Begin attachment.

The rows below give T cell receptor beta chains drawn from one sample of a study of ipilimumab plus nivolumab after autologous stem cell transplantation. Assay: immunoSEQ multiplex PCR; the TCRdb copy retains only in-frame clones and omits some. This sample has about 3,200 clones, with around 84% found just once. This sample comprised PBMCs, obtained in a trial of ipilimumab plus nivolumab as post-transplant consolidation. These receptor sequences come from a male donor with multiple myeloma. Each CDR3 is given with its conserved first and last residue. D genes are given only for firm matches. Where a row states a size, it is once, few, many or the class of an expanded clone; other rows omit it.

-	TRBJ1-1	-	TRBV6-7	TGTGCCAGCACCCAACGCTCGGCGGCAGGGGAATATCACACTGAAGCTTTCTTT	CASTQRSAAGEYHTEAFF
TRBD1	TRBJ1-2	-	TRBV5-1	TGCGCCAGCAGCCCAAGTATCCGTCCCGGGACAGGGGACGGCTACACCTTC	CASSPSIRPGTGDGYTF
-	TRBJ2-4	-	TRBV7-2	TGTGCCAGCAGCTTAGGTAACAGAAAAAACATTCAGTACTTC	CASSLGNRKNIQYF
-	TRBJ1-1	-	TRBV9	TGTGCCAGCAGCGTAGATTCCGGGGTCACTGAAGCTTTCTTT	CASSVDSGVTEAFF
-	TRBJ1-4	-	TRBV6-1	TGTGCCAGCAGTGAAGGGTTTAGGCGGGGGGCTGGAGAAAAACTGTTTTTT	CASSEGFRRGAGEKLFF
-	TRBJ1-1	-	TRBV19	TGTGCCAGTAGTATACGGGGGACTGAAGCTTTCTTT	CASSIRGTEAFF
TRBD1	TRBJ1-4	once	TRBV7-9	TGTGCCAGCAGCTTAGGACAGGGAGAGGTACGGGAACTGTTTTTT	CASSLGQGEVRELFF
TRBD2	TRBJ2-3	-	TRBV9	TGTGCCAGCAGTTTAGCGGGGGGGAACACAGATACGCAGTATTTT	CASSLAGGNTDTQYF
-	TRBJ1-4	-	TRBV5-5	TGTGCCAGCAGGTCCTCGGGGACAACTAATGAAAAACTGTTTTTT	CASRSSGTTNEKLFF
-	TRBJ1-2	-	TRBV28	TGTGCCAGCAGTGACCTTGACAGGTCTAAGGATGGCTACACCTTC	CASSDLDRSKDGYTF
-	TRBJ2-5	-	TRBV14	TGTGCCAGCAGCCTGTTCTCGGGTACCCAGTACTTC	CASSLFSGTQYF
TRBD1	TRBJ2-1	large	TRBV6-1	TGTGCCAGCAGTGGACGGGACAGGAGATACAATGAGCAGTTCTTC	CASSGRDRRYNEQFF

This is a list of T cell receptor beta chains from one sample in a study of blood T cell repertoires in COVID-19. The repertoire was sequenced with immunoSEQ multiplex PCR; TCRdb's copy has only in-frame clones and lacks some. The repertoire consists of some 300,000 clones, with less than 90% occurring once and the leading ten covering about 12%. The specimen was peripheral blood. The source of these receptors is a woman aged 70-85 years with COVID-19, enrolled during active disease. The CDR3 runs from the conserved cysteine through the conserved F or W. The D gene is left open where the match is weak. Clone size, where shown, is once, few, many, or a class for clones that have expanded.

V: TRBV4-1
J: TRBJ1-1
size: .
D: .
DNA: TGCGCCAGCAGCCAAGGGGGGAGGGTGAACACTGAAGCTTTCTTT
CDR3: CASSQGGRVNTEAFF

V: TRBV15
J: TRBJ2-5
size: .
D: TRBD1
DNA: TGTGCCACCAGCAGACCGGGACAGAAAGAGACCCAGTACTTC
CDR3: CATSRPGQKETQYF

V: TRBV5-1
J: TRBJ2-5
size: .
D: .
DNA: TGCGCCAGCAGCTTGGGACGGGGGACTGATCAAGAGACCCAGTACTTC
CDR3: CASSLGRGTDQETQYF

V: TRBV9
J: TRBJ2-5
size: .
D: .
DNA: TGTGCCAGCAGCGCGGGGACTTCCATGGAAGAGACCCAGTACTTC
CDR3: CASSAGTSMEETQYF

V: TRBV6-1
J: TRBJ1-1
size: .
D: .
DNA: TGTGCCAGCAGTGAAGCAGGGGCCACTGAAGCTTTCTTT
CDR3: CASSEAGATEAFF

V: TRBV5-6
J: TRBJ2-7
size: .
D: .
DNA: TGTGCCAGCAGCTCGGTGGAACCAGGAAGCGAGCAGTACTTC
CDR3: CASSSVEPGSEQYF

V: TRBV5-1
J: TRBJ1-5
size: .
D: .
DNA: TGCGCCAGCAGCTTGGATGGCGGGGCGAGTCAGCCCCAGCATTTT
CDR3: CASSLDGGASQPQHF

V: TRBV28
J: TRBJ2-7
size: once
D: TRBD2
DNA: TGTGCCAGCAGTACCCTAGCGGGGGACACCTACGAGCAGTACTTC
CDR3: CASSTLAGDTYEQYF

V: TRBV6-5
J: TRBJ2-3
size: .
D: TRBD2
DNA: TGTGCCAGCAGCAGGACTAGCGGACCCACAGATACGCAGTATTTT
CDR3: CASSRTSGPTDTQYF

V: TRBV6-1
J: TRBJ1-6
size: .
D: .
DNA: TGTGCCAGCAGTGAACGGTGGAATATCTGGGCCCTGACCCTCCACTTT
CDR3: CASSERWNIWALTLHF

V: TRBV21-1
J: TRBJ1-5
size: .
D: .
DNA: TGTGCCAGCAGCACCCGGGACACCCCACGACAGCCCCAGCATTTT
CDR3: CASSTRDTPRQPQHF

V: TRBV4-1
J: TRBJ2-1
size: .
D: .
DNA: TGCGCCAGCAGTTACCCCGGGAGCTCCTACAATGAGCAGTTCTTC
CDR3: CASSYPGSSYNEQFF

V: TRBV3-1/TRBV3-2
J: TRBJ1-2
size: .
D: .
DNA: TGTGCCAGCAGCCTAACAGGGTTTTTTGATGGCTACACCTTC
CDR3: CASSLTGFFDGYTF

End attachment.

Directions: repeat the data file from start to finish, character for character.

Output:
The rows below give T cell receptor beta chains drawn from one sample of a study of ipilimumab plus nivolumab after autologous stem cell transplantation. Assay: immunoSEQ multiplex PCR; the TCRdb copy retains only in-frame clones and omits some. This sample has about 3,200 clones, with around 84% found just once. This sample comprised PBMCs, obtained in a trial of ipilimumab plus nivolumab as post-transplant consolidation. These receptor sequences come from a male donor with multiple myeloma. Each CDR3 is given with its conserved first and last residue. D genes are given only for firm matches. Where a row states a size, it is once, few, many or the class of an expanded clone; other rows omit it.

-	TRBJ1-1	-	TRBV6-7	TGTGCCAGCACCCAACGCTCGGCGGCAGGGGAATATCACACTGAAGCTTTCTTT	CASTQRSAAGEYHTEAFF
TRBD1	TRBJ1-2	-	TRBV5-1	TGCGCCAGCAGCCCAAGTATCCGTCCCGGGACAGGGGACGGCTACACCTTC	CASSPSIRPGTGDGYTF
-	TRBJ2-4	-	TRBV7-2	TGTGCCAGCAGCTTAGGTAACAGAAAAAACATTCAGTACTTC	CASSLGNRKNIQYF
-	TRBJ1-1	-	TRBV9	TGTGCCAGCAGCGTAGATTCCGGGGTCACTGAAGCTTTCTTT	CASSVDSGVTEAFF
-	TRBJ1-4	-	TRBV6-1	TGTGCCAGCAGTGAAGGGTTTAGGCGGGGGGCTGGAGAAAAACTGTTTTTT	CASSEGFRRGAGEKLFF
-	TRBJ1-1	-	TRBV19	TGTGCCAGTAGTATACGGGGGACTGAAGCTTTCTTT	CASSIRGTEAFF
TRBD1	TRBJ1-4	once	TRBV7-9	TGTGCCAGCAGCTTAGGACAGGGAGAGGTACGGGAACTGTTTTTT	CASSLGQGEVRELFF
TRBD2	TRBJ2-3	-	TRBV9	TGTGCCAGCAGTTTAGCGGGGGGGAACACAGATACGCAGTATTTT	CASSLAGGNTDTQYF
-	TRBJ1-4	-	TRBV5-5	TGTGCCAGCAGGTCCTCGGGGACAACTAATGAAAAACTGTTTTTT	CASRSSGTTNEKLFF
-	TRBJ1-2	-	TRBV28	TGTGCCAGCAGTGACCTTGACAGGTCTAAGGATGGCTACACCTTC	CASSDLDRSKDGYTF
-	TRBJ2-5	-	TRBV14	TGTGCCAGCAGCCTGTTCTCGGGTACCCAGTACTTC	CASSLFSGTQYF
TRBD1	TRBJ2-1	large	TRBV6-1	TGTGCCAGCAGTGGACGGGACAGGAGATACAATGAGCAGTTCTTC	CASSGRDRRYNEQFF

This is a list of T cell receptor beta chains from one sample in a study of blood T cell repertoires in COVID-19. The repertoire was sequenced with immunoSEQ multiplex PCR; TCRdb's copy has only in-frame clones and lacks some. The repertoire consists of some 300,000 clones, with less than 90% occurring once and the leading ten covering about 12%. The specimen was peripheral blood. The source of these receptors is a woman aged 70-85 years with COVID-19, enrolled during active disease. The CDR3 runs from the conserved cysteine through the conserved F or W. The D gene is left open where the match is weak. Clone size, where shown, is once, few, many, or a class for clones that have expanded.

V: TRBV4-1
J: TRBJ1-1
size: .
D: .
DNA: TGCGCCAGCAGCCAAGGGGGGAGGGTGAACACTGAAGCTTTCTTT
CDR3: CASSQGGRVNTEAFF

V: TRBV15
J: TRBJ2-5
size: .
D: TRBD1
DNA: TGTGCCACCAGCAGACCGGGACAGAAAGAGACCCAGTACTTC
CDR3: CATSRPGQKETQYF

V: TRBV5-1
J: TRBJ2-5
size: .
D: .
DNA: TGCGCCAGCAGCTTGGGACGGGGGACTGATCAAGAGACCCAGTACTTC
CDR3: CASSLGRGTDQETQYF

V: TRBV9
J: TRBJ2-5
size: .
D: .
DNA: TGTGCCAGCAGCGCGGGGACTTCCATGGAAGAGACCCAGTACTTC
CDR3: CASSAGTSMEETQYF

V: TRBV6-1
J: TRBJ1-1
size: .
D: .
DNA: TGTGCCAGCAGTGAAGCAGGGGCCACTGAAGCTTTCTTT
CDR3: CASSEAGATEAFF

V: TRBV5-6
J: TRBJ2-7
size: .
D: .
DNA: TGTGCCAGCAGCTCGGTGGAACCAGGAAGCGAGCAGTACTTC
CDR3: CASSSVEPGSEQYF

V: TRBV5-1
J: TRBJ1-5
size: .
D: .
DNA: TGCGCCAGCAGCTTGGATGGCGGGGCGAGTCAGCCCCAGCATTTT
CDR3: CASSLDGGASQPQHF

V: TRBV28
J: TRBJ2-7
size: once
D: TRBD2
DNA: TGTGCCAGCAGTACCCTAGCGGGGGACACCTACGAGCAGTACTTC
CDR3: CASSTLAGDTYEQYF

V: TRBV6-5
J: TRBJ2-3
size: .
D: TRBD2
DNA: TGTGCCAGCAGCAGGACTAGCGGACCCACAGATACGCAGTATTTT
CDR3: CASSRTSGPTDTQYF

V: TRBV6-1
J: TRBJ1-6
size: .
D: .
DNA: TGTGCCAGCAGTGAACGGTGGAATATCTGGGCCCTGACCCTCCACTTT
CDR3: CASSERWNIWALTLHF

V: TRBV21-1
J: TRBJ1-5
size: .
D: .
DNA: TGTGCCAGCAGCACCCGGGACACCCCACGACAGCCCCAGCATTTT
CDR3: CASSTRDTPRQPQHF

V: TRBV4-1
J: TRBJ2-1
size: .
D: .
DNA: TGCGCCAGCAGTTACCCCGGGAGCTCCTACAATGAGCAGTTCTTC
CDR3: CASSYPGSSYNEQFF

V: TRBV3-1/TRBV3-2
J: TRBJ1-2
size: .
D: .
DNA: TGTGCCAGCAGCCTAACAGGGTTTTTTGATGGCTACACCTTC
CDR3: CASSLTGFFDGYTF